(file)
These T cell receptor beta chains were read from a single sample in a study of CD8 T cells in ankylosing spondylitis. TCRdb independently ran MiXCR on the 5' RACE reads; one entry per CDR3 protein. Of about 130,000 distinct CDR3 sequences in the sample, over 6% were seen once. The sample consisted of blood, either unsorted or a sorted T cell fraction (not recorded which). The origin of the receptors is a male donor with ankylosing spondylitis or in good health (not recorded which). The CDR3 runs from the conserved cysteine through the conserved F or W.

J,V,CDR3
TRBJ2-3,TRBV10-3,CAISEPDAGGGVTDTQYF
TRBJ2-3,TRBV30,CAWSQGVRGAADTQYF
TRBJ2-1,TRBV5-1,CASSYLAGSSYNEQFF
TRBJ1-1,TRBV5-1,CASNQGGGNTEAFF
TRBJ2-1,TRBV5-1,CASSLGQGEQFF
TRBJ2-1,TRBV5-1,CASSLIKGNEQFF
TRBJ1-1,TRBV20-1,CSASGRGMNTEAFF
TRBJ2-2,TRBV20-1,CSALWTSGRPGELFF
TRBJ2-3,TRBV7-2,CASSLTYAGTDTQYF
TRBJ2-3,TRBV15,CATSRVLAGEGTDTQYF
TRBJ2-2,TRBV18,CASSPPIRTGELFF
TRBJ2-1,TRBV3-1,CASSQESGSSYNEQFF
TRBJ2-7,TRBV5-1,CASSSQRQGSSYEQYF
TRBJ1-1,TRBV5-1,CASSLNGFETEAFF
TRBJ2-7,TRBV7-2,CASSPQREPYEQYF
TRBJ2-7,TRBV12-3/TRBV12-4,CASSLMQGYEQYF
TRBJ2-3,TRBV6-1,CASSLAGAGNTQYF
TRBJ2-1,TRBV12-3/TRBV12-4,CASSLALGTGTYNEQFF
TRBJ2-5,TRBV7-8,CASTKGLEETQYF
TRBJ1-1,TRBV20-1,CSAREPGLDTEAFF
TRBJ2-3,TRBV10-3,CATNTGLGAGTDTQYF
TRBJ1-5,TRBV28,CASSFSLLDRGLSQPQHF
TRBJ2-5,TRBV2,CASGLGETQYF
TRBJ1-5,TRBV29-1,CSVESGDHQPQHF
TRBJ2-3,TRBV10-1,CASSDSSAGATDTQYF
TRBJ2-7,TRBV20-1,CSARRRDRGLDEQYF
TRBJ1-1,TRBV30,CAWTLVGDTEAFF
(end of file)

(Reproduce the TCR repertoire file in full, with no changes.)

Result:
These T cell receptor beta chains were read from a single sample in a study of CD8 T cells in ankylosing spondylitis. TCRdb independently ran MiXCR on the 5' RACE reads; one entry per CDR3 protein. Of about 130,000 distinct CDR3 sequences in the sample, over 6% were seen once. The sample consisted of blood, either unsorted or a sorted T cell fraction (not recorded which). The origin of the receptors is a male donor with ankylosing spondylitis or in good health (not recorded which). The CDR3 runs from the conserved cysteine through the conserved F or W.

J,V,CDR3
TRBJ2-3,TRBV10-3,CAISEPDAGGGVTDTQYF
TRBJ2-3,TRBV30,CAWSQGVRGAADTQYF
TRBJ2-1,TRBV5-1,CASSYLAGSSYNEQFF
TRBJ1-1,TRBV5-1,CASNQGGGNTEAFF
TRBJ2-1,TRBV5-1,CASSLGQGEQFF
TRBJ2-1,TRBV5-1,CASSLIKGNEQFF
TRBJ1-1,TRBV20-1,CSASGRGMNTEAFF
TRBJ2-2,TRBV20-1,CSALWTSGRPGELFF
TRBJ2-3,TRBV7-2,CASSLTYAGTDTQYF
TRBJ2-3,TRBV15,CATSRVLAGEGTDTQYF
TRBJ2-2,TRBV18,CASSPPIRTGELFF
TRBJ2-1,TRBV3-1,CASSQESGSSYNEQFF
TRBJ2-7,TRBV5-1,CASSSQRQGSSYEQYF
TRBJ1-1,TRBV5-1,CASSLNGFETEAFF
TRBJ2-7,TRBV7-2,CASSPQREPYEQYF
TRBJ2-7,TRBV12-3/TRBV12-4,CASSLMQGYEQYF
TRBJ2-3,TRBV6-1,CASSLAGAGNTQYF
TRBJ2-1,TRBV12-3/TRBV12-4,CASSLALGTGTYNEQFF
TRBJ2-5,TRBV7-8,CASTKGLEETQYF
TRBJ1-1,TRBV20-1,CSAREPGLDTEAFF
TRBJ2-3,TRBV10-3,CATNTGLGAGTDTQYF
TRBJ1-5,TRBV28,CASSFSLLDRGLSQPQHF
TRBJ2-5,TRBV2,CASGLGETQYF
TRBJ1-5,TRBV29-1,CSVESGDHQPQHF
TRBJ2-3,TRBV10-1,CASSDSSAGATDTQYF
TRBJ2-7,TRBV20-1,CSARRRDRGLDEQYF
TRBJ1-1,TRBV30,CAWTLVGDTEAFF